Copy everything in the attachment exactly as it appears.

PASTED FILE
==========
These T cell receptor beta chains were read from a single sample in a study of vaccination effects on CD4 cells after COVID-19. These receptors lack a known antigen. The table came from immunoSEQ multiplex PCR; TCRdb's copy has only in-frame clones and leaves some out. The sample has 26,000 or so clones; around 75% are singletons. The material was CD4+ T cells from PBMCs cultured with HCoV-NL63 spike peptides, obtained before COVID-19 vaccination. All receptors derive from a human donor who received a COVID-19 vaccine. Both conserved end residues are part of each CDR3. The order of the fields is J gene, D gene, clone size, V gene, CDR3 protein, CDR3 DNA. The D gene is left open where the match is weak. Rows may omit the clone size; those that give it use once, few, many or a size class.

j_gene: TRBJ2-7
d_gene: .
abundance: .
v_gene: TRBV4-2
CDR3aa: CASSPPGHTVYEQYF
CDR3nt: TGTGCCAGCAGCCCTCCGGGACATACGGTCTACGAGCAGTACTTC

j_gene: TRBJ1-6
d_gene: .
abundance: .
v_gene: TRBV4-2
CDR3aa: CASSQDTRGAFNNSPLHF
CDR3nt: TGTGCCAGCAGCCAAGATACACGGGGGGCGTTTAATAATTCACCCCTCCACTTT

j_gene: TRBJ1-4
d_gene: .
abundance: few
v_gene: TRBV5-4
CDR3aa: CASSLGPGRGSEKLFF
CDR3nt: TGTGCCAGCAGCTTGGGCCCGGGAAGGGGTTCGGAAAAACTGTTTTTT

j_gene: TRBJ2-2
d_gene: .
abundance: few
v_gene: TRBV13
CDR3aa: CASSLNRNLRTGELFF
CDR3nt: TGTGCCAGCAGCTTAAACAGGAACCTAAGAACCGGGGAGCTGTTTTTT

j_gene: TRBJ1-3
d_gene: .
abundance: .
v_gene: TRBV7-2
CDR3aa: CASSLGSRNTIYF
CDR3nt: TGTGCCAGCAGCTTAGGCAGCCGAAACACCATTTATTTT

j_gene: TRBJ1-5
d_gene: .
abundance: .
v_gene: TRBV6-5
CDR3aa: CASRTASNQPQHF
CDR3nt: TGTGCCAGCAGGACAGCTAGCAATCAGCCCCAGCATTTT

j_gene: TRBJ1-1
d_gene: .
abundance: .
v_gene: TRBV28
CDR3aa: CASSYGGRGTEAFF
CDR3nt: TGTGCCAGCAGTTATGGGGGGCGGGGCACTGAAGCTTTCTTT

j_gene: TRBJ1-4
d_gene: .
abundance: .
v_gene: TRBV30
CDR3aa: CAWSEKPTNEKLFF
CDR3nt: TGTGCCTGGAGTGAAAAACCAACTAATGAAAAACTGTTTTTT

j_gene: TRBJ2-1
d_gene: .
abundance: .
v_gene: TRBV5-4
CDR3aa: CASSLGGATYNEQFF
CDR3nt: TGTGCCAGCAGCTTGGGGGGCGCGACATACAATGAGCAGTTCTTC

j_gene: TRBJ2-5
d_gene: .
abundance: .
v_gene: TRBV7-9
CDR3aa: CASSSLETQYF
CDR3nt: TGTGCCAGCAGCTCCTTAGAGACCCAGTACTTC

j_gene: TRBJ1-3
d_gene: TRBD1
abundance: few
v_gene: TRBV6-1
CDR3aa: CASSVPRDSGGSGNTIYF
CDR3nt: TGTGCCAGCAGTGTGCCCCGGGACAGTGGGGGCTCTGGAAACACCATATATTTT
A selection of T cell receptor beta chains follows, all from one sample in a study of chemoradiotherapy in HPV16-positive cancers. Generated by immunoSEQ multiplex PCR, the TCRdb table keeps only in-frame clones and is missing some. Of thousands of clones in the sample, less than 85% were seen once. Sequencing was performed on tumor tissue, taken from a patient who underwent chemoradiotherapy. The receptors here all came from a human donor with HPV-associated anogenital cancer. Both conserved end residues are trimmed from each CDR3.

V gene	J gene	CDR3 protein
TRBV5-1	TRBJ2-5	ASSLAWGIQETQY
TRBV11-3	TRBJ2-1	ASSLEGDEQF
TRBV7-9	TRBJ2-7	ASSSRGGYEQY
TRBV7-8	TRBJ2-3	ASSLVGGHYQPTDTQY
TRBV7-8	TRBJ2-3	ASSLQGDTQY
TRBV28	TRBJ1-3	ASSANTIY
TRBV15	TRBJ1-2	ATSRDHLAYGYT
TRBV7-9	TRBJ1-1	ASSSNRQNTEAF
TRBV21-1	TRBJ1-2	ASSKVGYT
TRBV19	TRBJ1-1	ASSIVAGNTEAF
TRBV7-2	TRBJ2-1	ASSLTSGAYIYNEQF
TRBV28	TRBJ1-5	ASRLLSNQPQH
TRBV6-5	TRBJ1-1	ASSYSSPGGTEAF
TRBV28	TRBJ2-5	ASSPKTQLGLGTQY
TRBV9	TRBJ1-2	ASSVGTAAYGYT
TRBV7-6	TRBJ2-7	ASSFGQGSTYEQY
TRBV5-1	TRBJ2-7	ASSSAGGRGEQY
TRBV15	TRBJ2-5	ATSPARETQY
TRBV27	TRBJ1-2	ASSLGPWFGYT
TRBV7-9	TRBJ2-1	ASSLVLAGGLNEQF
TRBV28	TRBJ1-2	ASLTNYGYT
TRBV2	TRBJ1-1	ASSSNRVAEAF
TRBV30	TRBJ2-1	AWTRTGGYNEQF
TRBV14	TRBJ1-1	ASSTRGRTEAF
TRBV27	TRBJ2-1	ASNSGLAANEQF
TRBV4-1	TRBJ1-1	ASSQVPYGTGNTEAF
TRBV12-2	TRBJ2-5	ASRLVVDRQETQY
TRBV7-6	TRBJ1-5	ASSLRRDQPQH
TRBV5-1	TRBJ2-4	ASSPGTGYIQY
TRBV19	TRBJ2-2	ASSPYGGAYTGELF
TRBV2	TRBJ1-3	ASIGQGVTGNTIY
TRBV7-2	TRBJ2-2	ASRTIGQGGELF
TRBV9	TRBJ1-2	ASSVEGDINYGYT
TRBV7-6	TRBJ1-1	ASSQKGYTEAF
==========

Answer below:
These T cell receptor beta chains were read from a single sample in a study of vaccination effects on CD4 cells after COVID-19. These receptors lack a known antigen. The table came from immunoSEQ multiplex PCR; TCRdb's copy has only in-frame clones and leaves some out. The sample has 26,000 or so clones; around 75% are singletons. The material was CD4+ T cells from PBMCs cultured with HCoV-NL63 spike peptides, obtained before COVID-19 vaccination. All receptors derive from a human donor who received a COVID-19 vaccine. Both conserved end residues are part of each CDR3. The order of the fields is J gene, D gene, clone size, V gene, CDR3 protein, CDR3 DNA. The D gene is left open where the match is weak. Rows may omit the clone size; those that give it use once, few, many or a size class.

j_gene: TRBJ2-7
d_gene: .
abundance: .
v_gene: TRBV4-2
CDR3aa: CASSPPGHTVYEQYF
CDR3nt: TGTGCCAGCAGCCCTCCGGGACATACGGTCTACGAGCAGTACTTC

j_gene: TRBJ1-6
d_gene: .
abundance: .
v_gene: TRBV4-2
CDR3aa: CASSQDTRGAFNNSPLHF
CDR3nt: TGTGCCAGCAGCCAAGATACACGGGGGGCGTTTAATAATTCACCCCTCCACTTT

j_gene: TRBJ1-4
d_gene: .
abundance: few
v_gene: TRBV5-4
CDR3aa: CASSLGPGRGSEKLFF
CDR3nt: TGTGCCAGCAGCTTGGGCCCGGGAAGGGGTTCGGAAAAACTGTTTTTT

j_gene: TRBJ2-2
d_gene: .
abundance: few
v_gene: TRBV13
CDR3aa: CASSLNRNLRTGELFF
CDR3nt: TGTGCCAGCAGCTTAAACAGGAACCTAAGAACCGGGGAGCTGTTTTTT

j_gene: TRBJ1-3
d_gene: .
abundance: .
v_gene: TRBV7-2
CDR3aa: CASSLGSRNTIYF
CDR3nt: TGTGCCAGCAGCTTAGGCAGCCGAAACACCATTTATTTT

j_gene: TRBJ1-5
d_gene: .
abundance: .
v_gene: TRBV6-5
CDR3aa: CASRTASNQPQHF
CDR3nt: TGTGCCAGCAGGACAGCTAGCAATCAGCCCCAGCATTTT

j_gene: TRBJ1-1
d_gene: .
abundance: .
v_gene: TRBV28
CDR3aa: CASSYGGRGTEAFF
CDR3nt: TGTGCCAGCAGTTATGGGGGGCGGGGCACTGAAGCTTTCTTT

j_gene: TRBJ1-4
d_gene: .
abundance: .
v_gene: TRBV30
CDR3aa: CAWSEKPTNEKLFF
CDR3nt: TGTGCCTGGAGTGAAAAACCAACTAATGAAAAACTGTTTTTT

j_gene: TRBJ2-1
d_gene: .
abundance: .
v_gene: TRBV5-4
CDR3aa: CASSLGGATYNEQFF
CDR3nt: TGTGCCAGCAGCTTGGGGGGCGCGACATACAATGAGCAGTTCTTC

j_gene: TRBJ2-5
d_gene: .
abundance: .
v_gene: TRBV7-9
CDR3aa: CASSSLETQYF
CDR3nt: TGTGCCAGCAGCTCCTTAGAGACCCAGTACTTC

j_gene: TRBJ1-3
d_gene: TRBD1
abundance: few
v_gene: TRBV6-1
CDR3aa: CASSVPRDSGGSGNTIYF
CDR3nt: TGTGCCAGCAGTGTGCCCCGGGACAGTGGGGGCTCTGGAAACACCATATATTTT
A selection of T cell receptor beta chains follows, all from one sample in a study of chemoradiotherapy in HPV16-positive cancers. Generated by immunoSEQ multiplex PCR, the TCRdb table keeps only in-frame clones and is missing some. Of thousands of clones in the sample, less than 85% were seen once. Sequencing was performed on tumor tissue, taken from a patient who underwent chemoradiotherapy. The receptors here all came from a human donor with HPV-associated anogenital cancer. Both conserved end residues are trimmed from each CDR3.

V gene	J gene	CDR3 protein
TRBV5-1	TRBJ2-5	ASSLAWGIQETQY
TRBV11-3	TRBJ2-1	ASSLEGDEQF
TRBV7-9	TRBJ2-7	ASSSRGGYEQY
TRBV7-8	TRBJ2-3	ASSLVGGHYQPTDTQY
TRBV7-8	TRBJ2-3	ASSLQGDTQY
TRBV28	TRBJ1-3	ASSANTIY
TRBV15	TRBJ1-2	ATSRDHLAYGYT
TRBV7-9	TRBJ1-1	ASSSNRQNTEAF
TRBV21-1	TRBJ1-2	ASSKVGYT
TRBV19	TRBJ1-1	ASSIVAGNTEAF
TRBV7-2	TRBJ2-1	ASSLTSGAYIYNEQF
TRBV28	TRBJ1-5	ASRLLSNQPQH
TRBV6-5	TRBJ1-1	ASSYSSPGGTEAF
TRBV28	TRBJ2-5	ASSPKTQLGLGTQY
TRBV9	TRBJ1-2	ASSVGTAAYGYT
TRBV7-6	TRBJ2-7	ASSFGQGSTYEQY
TRBV5-1	TRBJ2-7	ASSSAGGRGEQY
TRBV15	TRBJ2-5	ATSPARETQY
TRBV27	TRBJ1-2	ASSLGPWFGYT
TRBV7-9	TRBJ2-1	ASSLVLAGGLNEQF
TRBV28	TRBJ1-2	ASLTNYGYT
TRBV2	TRBJ1-1	ASSSNRVAEAF
TRBV30	TRBJ2-1	AWTRTGGYNEQF
TRBV14	TRBJ1-1	ASSTRGRTEAF
TRBV27	TRBJ2-1	ASNSGLAANEQF
TRBV4-1	TRBJ1-1	ASSQVPYGTGNTEAF
TRBV12-2	TRBJ2-5	ASRLVVDRQETQY
TRBV7-6	TRBJ1-5	ASSLRRDQPQH
TRBV5-1	TRBJ2-4	ASSPGTGYIQY
TRBV19	TRBJ2-2	ASSPYGGAYTGELF
TRBV2	TRBJ1-3	ASIGQGVTGNTIY
TRBV7-2	TRBJ2-2	ASRTIGQGGELF
TRBV9	TRBJ1-2	ASSVEGDINYGYT
TRBV7-6	TRBJ1-1	ASSQKGYTEAF